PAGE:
The Secret Lucky Charm Hidden In Queen Elizabeth's 1953 Coronation Gown

In 2022, Britain will celebrate Queen Elizabeth II's Platinum Jubilee, marking 70 years since her coronation in 1953, based on reporting from The Telegraph. The queen is the first British monarch in history to reach this distinction, and to mark the occasion, a number of special events and celebrations are planned all throughout the year, according to the Royal family's website. None of what's planned, though, will likely match the lavish affair that was Queen Elizabeth's coronation in the 1950s, which was the first of its kind to be televised, as the Royal website also explains.

Elizabeth officially became Queen of England one year earlier, in 1952, but she was in Kenya. Thus her official coronation took place one year later. At that coronation, which was held at Westminster Abbey, she wore a dress specially designed by acclaimed English royal fashion designer Norman Hartnell (via Vogue UK). In an event that would be seen by millions, and to perhaps comfort the young royal, who was just 27 at that time, Hartnell hid a secret good luck charm in her gown. And Elizabeth was unaware.

Elizabeth's dress was made from satin

When it comes to a royal coronation, Hartnell spared no expense in his design for young Elizabeth. Her coronation gown — made from satin, just like her wedding dress, which Hartnell also designed — was threaded with gold and silver designs depicting national and Commonwealth emblems, such as the Canadian maple leaf and the lotus flower of India, per Express. On top of it all were opulent sequins, pearls, and crystals, according to People. It was on the left side of the skirt, though, where Hartnell made his most ingenious — and in some sense quite touching — addition to what Elizabeth Windsor would wear on such an historic occasion.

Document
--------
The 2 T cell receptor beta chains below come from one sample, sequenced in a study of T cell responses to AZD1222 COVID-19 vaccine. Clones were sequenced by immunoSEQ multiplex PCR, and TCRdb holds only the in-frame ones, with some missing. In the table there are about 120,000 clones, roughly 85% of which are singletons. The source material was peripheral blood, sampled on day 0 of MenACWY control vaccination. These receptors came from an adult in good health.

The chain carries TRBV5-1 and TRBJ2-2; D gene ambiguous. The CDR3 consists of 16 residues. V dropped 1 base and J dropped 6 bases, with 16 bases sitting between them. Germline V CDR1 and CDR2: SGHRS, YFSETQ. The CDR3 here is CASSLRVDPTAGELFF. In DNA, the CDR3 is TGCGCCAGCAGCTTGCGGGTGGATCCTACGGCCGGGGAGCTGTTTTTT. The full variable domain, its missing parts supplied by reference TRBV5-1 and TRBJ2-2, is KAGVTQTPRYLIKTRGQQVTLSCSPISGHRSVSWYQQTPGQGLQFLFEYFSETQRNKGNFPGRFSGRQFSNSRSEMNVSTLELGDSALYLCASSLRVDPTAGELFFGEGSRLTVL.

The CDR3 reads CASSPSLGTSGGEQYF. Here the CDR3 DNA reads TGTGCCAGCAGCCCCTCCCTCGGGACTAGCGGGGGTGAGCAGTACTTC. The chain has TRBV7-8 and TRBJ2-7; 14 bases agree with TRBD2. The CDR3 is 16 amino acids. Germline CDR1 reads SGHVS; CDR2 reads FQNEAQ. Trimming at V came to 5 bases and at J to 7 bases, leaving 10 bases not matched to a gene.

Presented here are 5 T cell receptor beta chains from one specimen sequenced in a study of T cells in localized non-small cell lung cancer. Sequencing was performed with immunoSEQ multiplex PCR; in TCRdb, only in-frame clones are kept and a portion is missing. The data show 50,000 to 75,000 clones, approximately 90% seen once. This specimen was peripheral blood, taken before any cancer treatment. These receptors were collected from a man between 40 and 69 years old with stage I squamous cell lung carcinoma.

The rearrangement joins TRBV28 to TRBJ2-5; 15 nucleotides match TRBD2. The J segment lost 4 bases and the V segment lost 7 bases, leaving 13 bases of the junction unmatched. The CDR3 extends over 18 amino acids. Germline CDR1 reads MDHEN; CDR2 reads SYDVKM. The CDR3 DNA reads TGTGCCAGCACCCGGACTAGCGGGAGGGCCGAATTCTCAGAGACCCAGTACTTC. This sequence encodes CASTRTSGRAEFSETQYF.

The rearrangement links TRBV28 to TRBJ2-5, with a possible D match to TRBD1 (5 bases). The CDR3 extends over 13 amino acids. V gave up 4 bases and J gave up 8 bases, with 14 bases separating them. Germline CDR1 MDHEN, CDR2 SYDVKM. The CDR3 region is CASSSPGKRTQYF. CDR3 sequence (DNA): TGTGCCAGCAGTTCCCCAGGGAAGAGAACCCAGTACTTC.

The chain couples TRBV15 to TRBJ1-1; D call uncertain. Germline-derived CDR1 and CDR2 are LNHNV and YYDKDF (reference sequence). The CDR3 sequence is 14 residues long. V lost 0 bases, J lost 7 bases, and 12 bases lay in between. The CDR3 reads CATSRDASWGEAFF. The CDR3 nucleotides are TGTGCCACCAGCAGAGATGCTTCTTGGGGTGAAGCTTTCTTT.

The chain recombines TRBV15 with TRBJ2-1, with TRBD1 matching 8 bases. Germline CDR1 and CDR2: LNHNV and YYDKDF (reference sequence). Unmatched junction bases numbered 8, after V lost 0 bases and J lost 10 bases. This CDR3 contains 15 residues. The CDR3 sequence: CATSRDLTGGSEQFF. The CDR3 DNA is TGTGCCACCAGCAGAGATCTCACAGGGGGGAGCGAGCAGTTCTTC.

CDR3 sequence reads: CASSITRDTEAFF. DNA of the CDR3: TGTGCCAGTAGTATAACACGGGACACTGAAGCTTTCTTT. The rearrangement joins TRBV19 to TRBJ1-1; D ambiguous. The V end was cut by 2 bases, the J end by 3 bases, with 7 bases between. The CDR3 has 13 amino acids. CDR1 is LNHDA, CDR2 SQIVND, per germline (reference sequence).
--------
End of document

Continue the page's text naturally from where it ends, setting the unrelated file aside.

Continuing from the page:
Naturally enough, Elizabeth had a hand in her dress design, which began eight months before the coronation took place, as art historian Jacky Klein told British TV's Channel 5 (via Express). According to Klein, the Welsh daffodil was replaced with a far less glamorous leek, per the young Royal's request. It was around this same time though, that Hartnell added a lucky charm on the gown, but he never told Elizabeth about it. It's where that good-luck charm was located on that fabric, though, that perhaps allowed Elizabeth to still enjoy the benefit.

Her hand rested on the symbol, although she didn't know it was there

The good luck charm that fashion designer Norman Hartnell had sewn into the dress that Elizabeth wore to her coronation was a four-leaf clover, positioned just so, on the left side of the skirt, where the queen would rest her left hand during the ceremony, even though she never knew it was there, as Klein continued on Britain's Channel 5 (via Express). It's not known when or how Elizabeth ever found out about Hartnell's gesture. 

It is known that Queen Elizabeth uses good luck charms to this day, such as miniature horses and dogs she carried with her representing her children, as Express also notes. For this reason, Hartnell's inclusion of the shamrock would likely be meaningful and would be in keeping with Queen Elizabeth's character. Since her coronation, Elizabeth wore Hartnell's dress six more times, according to the official Royal website. It is now on view at the Royal Collection at Buckingham Palace.